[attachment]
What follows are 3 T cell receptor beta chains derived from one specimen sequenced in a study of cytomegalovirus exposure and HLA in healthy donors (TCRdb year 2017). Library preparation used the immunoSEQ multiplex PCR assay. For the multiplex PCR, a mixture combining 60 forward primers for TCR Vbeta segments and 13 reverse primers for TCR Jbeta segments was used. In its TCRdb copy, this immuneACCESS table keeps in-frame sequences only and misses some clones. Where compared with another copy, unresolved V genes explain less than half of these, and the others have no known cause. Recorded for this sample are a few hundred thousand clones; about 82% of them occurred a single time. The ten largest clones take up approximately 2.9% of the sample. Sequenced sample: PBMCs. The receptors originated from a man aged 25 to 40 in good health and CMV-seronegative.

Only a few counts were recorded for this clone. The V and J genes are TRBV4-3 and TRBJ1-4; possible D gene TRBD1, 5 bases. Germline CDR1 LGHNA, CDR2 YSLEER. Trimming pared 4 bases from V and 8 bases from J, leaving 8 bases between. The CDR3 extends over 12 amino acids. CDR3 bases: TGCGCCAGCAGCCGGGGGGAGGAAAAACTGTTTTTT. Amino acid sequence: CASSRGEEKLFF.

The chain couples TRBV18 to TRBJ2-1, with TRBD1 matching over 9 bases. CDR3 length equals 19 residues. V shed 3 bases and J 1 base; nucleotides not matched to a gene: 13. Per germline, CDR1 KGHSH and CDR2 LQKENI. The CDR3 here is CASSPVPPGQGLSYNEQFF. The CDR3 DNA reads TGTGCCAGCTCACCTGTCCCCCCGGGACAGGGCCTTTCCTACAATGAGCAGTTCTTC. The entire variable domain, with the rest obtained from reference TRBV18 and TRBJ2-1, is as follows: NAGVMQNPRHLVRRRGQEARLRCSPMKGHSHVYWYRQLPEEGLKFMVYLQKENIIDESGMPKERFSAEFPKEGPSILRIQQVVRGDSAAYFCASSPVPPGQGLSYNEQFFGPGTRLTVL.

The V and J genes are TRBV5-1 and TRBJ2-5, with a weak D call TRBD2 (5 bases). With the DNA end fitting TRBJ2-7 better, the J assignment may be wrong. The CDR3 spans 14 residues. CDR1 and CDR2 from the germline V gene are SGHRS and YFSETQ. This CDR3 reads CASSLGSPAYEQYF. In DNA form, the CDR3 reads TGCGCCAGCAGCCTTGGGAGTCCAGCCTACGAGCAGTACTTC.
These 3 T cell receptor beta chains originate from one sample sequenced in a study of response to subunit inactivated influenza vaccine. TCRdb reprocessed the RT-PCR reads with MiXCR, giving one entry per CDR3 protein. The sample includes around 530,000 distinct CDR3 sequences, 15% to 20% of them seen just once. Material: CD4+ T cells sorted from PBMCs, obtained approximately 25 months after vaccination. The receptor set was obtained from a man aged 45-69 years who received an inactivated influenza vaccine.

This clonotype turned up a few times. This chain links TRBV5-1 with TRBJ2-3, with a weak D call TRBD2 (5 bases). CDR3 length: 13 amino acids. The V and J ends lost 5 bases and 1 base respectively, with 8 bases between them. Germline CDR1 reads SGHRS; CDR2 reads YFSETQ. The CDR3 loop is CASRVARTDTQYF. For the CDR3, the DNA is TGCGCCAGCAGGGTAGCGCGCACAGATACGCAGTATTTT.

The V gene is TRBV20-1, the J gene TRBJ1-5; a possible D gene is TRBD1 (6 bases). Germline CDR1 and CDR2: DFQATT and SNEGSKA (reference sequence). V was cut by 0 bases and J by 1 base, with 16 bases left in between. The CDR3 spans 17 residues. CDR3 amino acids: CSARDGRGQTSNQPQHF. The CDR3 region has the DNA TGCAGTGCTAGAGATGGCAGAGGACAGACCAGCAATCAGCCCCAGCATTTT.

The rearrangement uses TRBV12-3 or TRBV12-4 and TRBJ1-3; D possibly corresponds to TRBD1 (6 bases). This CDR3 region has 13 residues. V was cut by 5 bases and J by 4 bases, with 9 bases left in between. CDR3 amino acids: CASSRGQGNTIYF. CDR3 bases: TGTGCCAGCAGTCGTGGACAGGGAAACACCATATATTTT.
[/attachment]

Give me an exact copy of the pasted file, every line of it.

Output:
What follows are 3 T cell receptor beta chains derived from one specimen sequenced in a study of cytomegalovirus exposure and HLA in healthy donors (TCRdb year 2017). Library preparation used the immunoSEQ multiplex PCR assay. For the multiplex PCR, a mixture combining 60 forward primers for TCR Vbeta segments and 13 reverse primers for TCR Jbeta segments was used. In its TCRdb copy, this immuneACCESS table keeps in-frame sequences only and misses some clones. Where compared with another copy, unresolved V genes explain less than half of these, and the others have no known cause. Recorded for this sample are a few hundred thousand clones; about 82% of them occurred a single time. The ten largest clones take up approximately 2.9% of the sample. Sequenced sample: PBMCs. The receptors originated from a man aged 25 to 40 in good health and CMV-seronegative.

Only a few counts were recorded for this clone. The V and J genes are TRBV4-3 and TRBJ1-4; possible D gene TRBD1, 5 bases. Germline CDR1 LGHNA, CDR2 YSLEER. Trimming pared 4 bases from V and 8 bases from J, leaving 8 bases between. The CDR3 extends over 12 amino acids. CDR3 bases: TGCGCCAGCAGCCGGGGGGAGGAAAAACTGTTTTTT. Amino acid sequence: CASSRGEEKLFF.

The chain couples TRBV18 to TRBJ2-1, with TRBD1 matching over 9 bases. CDR3 length equals 19 residues. V shed 3 bases and J 1 base; nucleotides not matched to a gene: 13. Per germline, CDR1 KGHSH and CDR2 LQKENI. The CDR3 here is CASSPVPPGQGLSYNEQFF. The CDR3 DNA reads TGTGCCAGCTCACCTGTCCCCCCGGGACAGGGCCTTTCCTACAATGAGCAGTTCTTC. The entire variable domain, with the rest obtained from reference TRBV18 and TRBJ2-1, is as follows: NAGVMQNPRHLVRRRGQEARLRCSPMKGHSHVYWYRQLPEEGLKFMVYLQKENIIDESGMPKERFSAEFPKEGPSILRIQQVVRGDSAAYFCASSPVPPGQGLSYNEQFFGPGTRLTVL.

The V and J genes are TRBV5-1 and TRBJ2-5, with a weak D call TRBD2 (5 bases). With the DNA end fitting TRBJ2-7 better, the J assignment may be wrong. The CDR3 spans 14 residues. CDR1 and CDR2 from the germline V gene are SGHRS and YFSETQ. This CDR3 reads CASSLGSPAYEQYF. In DNA form, the CDR3 reads TGCGCCAGCAGCCTTGGGAGTCCAGCCTACGAGCAGTACTTC.
These 3 T cell receptor beta chains originate from one sample sequenced in a study of response to subunit inactivated influenza vaccine. TCRdb reprocessed the RT-PCR reads with MiXCR, giving one entry per CDR3 protein. The sample includes around 530,000 distinct CDR3 sequences, 15% to 20% of them seen just once. Material: CD4+ T cells sorted from PBMCs, obtained approximately 25 months after vaccination. The receptor set was obtained from a man aged 45-69 years who received an inactivated influenza vaccine.

This clonotype turned up a few times. This chain links TRBV5-1 with TRBJ2-3, with a weak D call TRBD2 (5 bases). CDR3 length: 13 amino acids. The V and J ends lost 5 bases and 1 base respectively, with 8 bases between them. Germline CDR1 reads SGHRS; CDR2 reads YFSETQ. The CDR3 loop is CASRVARTDTQYF. For the CDR3, the DNA is TGCGCCAGCAGGGTAGCGCGCACAGATACGCAGTATTTT.

The V gene is TRBV20-1, the J gene TRBJ1-5; a possible D gene is TRBD1 (6 bases). Germline CDR1 and CDR2: DFQATT and SNEGSKA (reference sequence). V was cut by 0 bases and J by 1 base, with 16 bases left in between. The CDR3 spans 17 residues. CDR3 amino acids: CSARDGRGQTSNQPQHF. The CDR3 region has the DNA TGCAGTGCTAGAGATGGCAGAGGACAGACCAGCAATCAGCCCCAGCATTTT.

The rearrangement uses TRBV12-3 or TRBV12-4 and TRBJ1-3; D possibly corresponds to TRBD1 (6 bases). This CDR3 region has 13 residues. V was cut by 5 bases and J by 4 bases, with 9 bases left in between. CDR3 amino acids: CASSRGQGNTIYF. CDR3 bases: TGTGCCAGCAGTCGTGGACAGGGAAACACCATATATTTT.